and smote him, caus­ing him straight­way to lose
    his Nazirite locks.

    Stro­phy 7.8

    There the mar­ried state
    finds rest after hav­ing been anguished
    by the pangs of giv­ing birth, brought on by the curse,
    and by the pain of childbearing ;
    now it sees the children
    whom it had buried amid laments,
    pas­tur­ing like lambs
    in Eden ;


    Page 122

    exalt­ed in their ranks,
    glo­ri­ous in their splendors,
    they are like kindred
    of the spot­less angels.

    Stro­phy 7.9

    Thanks be to the Mer­ci­ful One
    who plucked them while still young–
    the chil­dren who are
    the late fruits
    to become in Paradise
    the first fruits of all.
    A nov­el sight may be seen there :
    these fruits” pluck
    the fruit­ing produce,
    the firstlings pluck the firstfruits.
    In their puri­ty both plucked
    and pluck­er are alike.

    Stro­phy 7.10

    Bind up your thoughts, Old Age,
    in Paradise
    whose fra­grance makes you young ;
    its waft­ing scent reju­ve­nates you,
    and your stains are swal­lowed up
    in the beau­ty with which it clothes you.
    In Moses He depict­ed for you
    a parable :
    his cheeks, ashen with age,
    became shin­ing and fair,
    a sym­bol of old age
    that in.

    Stro­phy 7.11

    No blem­ish is in them,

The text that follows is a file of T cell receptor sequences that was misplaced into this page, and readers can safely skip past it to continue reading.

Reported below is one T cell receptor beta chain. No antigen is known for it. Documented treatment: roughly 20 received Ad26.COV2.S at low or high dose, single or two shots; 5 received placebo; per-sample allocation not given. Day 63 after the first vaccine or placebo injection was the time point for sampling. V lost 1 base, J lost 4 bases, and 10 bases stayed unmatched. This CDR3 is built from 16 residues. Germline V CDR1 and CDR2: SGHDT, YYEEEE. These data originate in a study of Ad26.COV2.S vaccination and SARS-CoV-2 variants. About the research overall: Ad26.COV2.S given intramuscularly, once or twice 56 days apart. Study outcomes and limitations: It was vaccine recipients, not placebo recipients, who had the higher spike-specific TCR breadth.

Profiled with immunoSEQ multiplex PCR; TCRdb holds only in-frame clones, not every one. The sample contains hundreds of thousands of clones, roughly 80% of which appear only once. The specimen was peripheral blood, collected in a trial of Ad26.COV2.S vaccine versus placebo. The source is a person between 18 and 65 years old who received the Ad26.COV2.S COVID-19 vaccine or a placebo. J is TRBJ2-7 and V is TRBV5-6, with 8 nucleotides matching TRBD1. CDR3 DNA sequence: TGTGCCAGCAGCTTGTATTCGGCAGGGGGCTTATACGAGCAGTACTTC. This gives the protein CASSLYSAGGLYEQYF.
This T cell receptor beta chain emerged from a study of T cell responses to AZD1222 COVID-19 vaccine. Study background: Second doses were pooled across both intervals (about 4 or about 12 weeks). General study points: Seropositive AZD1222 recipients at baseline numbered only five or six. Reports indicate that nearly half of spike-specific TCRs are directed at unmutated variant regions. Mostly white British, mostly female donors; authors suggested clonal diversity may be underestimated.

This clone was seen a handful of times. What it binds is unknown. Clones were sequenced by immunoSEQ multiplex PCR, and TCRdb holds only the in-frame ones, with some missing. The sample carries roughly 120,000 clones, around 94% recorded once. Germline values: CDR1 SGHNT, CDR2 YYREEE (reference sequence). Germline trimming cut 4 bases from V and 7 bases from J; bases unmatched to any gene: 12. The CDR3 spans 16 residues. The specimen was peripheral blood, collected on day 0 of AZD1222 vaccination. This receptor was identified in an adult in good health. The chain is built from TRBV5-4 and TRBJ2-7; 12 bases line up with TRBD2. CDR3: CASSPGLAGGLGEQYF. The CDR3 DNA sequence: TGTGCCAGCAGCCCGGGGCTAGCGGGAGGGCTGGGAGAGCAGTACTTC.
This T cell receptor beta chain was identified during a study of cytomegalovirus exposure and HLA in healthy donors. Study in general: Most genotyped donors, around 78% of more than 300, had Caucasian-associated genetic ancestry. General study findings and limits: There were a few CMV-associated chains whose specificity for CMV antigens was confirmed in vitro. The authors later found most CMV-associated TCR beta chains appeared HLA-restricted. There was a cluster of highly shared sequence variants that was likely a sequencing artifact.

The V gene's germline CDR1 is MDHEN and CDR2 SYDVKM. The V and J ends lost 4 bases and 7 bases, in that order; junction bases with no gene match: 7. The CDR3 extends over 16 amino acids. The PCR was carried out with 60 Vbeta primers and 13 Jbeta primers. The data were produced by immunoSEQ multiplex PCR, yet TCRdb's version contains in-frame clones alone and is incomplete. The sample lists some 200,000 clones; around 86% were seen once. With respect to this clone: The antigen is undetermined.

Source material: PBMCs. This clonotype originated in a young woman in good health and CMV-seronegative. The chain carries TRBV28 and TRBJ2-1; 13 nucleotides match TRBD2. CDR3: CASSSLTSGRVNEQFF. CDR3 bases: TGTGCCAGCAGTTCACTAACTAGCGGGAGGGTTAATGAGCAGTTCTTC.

for they are with­out wickedness ;


    Page 123

    no anger is in them,
    for they have no fiery temper ;
    no mock­ing scorn is in them,
    for they are with­out guile.
    They do not race to do harm–
    and so them­selves be harmed ;
    they show no hatred there,
    for there they are with­out envy ;
    they pro­nounce no judg­ment there,
    for there no oppres­sion exists.

    Stro­phy 7.12

    Peo­ple behold themselves
    in glory
    and won­der at themselves,
    dis­cov­er­ing where they are.
    The nature of their bodies,
    once trou­bled and troublesome,
    is now tran­quil and quiet,
    resplendent
    from with­out in beauty,
    and from with­in with purity,
    the body in evi­dent ways,
    the soul in hid­den ways.

    Stro­phy 7.13

    In Par­adise the cripples,
    who had nev­er walked, leap around ;
    the deformed, who had nev­er even crawled,
    fly about through the air ;
    the eyes of the blind and deaf,
    who had yearned from the womb,
    hun­ger­ing for the light
    which they had failed to see,
    now rejoice to behold
    the beau­ty of Paradise,
    and the mighty sound of its harps
    gives com­fort to their ears.


    Page 124

    Stro­phy 7.14

    At him who has uttered
    no curse or abuse
    does Par­adis­e’s blessing
    rejoice all the more ;
    upon him whose eyes’ glance
    remained always chaste
    does Par­adis­e’s beauty
    gaze the more ;
    in the limbs of him
    who quelled the ven­om of his thoughts
    do its springs of sweetness
    well up

    Stro­phy 7.15

    The vir­gin who rejected
    the mar­riage crown that fades
    now has the radi­ant mar­riage chamber
    that cher­ish­es the chil­dren of light,
    shin­ing out because she rejected
    the works of darkness-
    To her who was alone
    in a lone­ly house
    the wed­ding feast now grants tranquility :
    here angels rejoice,
    prophets delight,
    and apos­tles add splendor

    Stro­phy 7.16

    Fasters, who have cho­sen Daniel’s
    mea­ger diet of vegetables
    –and before Daniel kings with their crowns
    bowed down and did reverence